Students win award for device that reduces lawn mower emissions

By |  November 2, 2015 0 Comments

The NOx-Out team receives its award with their advisor, Kawai Tam, and Reza Abbaschian, dean of the Bourns College of Engineering. Photo: Golfdom

A team of University of California, Riverside Bourns College of Engineering students won a national sustainable development award last month for creating a device that reduces emissions from lawn mowers.

The team their advisor and the university will receive $43,000 for winning the Odebrecht Award for Sustainable Development. Team members Alyssa Yan, Priyanka Singh and Anna Almario received the honor at an Oct. 8 award ceremony in Miami, accompanied by Kawai Tam, their advisor and lecturer at the school, and Reza Abbaschian, dean of the college.

“This win is a testament to our college’s commitment to hands-on undergraduate research that can be applied in the real world,” Abbaschian says. “With a single device, these students can significantly improve our air quality and have the potential to revolutionize an industry that has been around for more than 100 years.”

The team was one of three finalists for the award. The others teams represented Duke University and the University of California, Berkeley.

The students developed the device — a cylindrical stainless steel unit that attaches to the lawn mower where its muffler was — because small engine devices produce significant harmful emissions. The Environmental Protection Agency estimates that a gasoline powered lawn mower emits air pollution equivalent to a single car driven for 45 miles for each hour of operation.

This unit can also be attached to other small engine devices, such as generators, and reduce nitrogen oxide, carbon monoxide and volatile organic compounds from entering the atmosphere.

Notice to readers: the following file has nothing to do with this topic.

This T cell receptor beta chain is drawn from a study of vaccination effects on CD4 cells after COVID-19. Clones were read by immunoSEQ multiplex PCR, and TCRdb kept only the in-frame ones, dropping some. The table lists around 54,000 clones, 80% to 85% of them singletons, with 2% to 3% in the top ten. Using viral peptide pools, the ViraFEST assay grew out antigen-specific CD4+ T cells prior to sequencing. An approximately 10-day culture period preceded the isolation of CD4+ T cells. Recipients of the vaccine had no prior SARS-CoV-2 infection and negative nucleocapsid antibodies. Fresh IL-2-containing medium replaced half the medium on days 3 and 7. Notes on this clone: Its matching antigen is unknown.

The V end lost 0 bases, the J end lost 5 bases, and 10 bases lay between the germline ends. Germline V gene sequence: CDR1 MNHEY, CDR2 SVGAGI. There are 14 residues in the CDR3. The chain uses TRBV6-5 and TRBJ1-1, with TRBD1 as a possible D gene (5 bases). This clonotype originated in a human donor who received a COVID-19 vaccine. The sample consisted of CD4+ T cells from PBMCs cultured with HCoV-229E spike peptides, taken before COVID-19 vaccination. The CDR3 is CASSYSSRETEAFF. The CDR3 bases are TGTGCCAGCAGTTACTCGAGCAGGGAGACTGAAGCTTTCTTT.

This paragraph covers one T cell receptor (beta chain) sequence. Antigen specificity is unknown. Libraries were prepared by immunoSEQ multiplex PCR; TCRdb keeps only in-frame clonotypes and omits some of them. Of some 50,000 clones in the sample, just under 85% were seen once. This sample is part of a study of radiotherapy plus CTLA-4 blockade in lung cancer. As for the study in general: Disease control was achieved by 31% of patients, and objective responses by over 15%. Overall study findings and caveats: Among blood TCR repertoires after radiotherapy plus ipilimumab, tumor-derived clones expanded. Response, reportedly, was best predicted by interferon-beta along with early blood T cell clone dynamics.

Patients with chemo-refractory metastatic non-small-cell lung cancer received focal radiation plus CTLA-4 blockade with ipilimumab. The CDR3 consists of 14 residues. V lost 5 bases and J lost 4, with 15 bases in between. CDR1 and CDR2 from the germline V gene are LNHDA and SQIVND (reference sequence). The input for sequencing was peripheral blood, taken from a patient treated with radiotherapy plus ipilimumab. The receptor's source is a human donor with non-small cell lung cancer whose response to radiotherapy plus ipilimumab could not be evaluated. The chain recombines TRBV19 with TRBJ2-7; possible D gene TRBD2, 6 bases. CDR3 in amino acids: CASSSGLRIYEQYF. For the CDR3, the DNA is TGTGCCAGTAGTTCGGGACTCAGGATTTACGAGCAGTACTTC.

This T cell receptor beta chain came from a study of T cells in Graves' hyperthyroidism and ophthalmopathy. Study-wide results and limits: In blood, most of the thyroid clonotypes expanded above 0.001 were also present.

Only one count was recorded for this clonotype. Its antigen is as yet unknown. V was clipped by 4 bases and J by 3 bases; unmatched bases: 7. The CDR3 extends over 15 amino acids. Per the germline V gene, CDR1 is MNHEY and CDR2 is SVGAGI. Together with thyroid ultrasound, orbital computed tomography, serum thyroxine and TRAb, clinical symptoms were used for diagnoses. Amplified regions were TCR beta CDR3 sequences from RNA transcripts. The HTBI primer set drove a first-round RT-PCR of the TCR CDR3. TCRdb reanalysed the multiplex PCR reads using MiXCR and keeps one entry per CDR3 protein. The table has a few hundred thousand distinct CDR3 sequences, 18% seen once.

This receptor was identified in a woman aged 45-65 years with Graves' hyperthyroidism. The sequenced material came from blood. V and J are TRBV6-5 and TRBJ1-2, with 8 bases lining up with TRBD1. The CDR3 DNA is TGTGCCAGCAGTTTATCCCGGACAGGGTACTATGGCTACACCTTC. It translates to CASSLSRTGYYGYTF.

The team, which calls itself NOx-Out — NOx is short for nitrogen oxide — believes there is a market for the device for lawn mower manufacturers and current lawn mower owners.

They expect the device, which also reduces noise from the lawn mower and the smell of gasoline, would sell for about $80 for its current scale of production. This price would substantially be lower at a larger scale of production.

“To be recognized by prestigious industry leaders validates that our idea has innovative merit toward sustainability,” Tam says. “With this award our team will be continuing our efforts toward commercialization.”

The device can be thought of as a three-stage system. First, a filter captures the pollutants. Then an ultra-fine spray of urea solution is dispersed into the exhaust stream. The urea spray primes the dirty air for the final stage, when a catalyst converts the harmful nitrogen oxide and ammonia into harmless nitrogen gas and water and releases them into the air.

Testing by the students has shown that the device eliminates 93 percent of particulate matter emissions. Tests using a previous version of the device found it reduced carbon monoxide emissions by 87 percent and nitrogen oxide emissions by 67 percent.

Several teams of former Bourns College of Engineering students have worked on the device in recent years.

Launched in 2012, the United States edition of the Odebrecht Award for Sustainable Development is awarded to applicants that demonstrate innovative technologies and business models for sustainable development. The Odebrecht Organization seeks to reward projects that are environmentally sustainable, profitable, produce quantifiable results, and have the potential to be scaled up and replicated for broad applications. Odebrecht and Braskem, Brazilian companies in the fields of engineering, construction, chemicals and petrochemicals, are looking for ideas that can be implemented in various real-world ventures.

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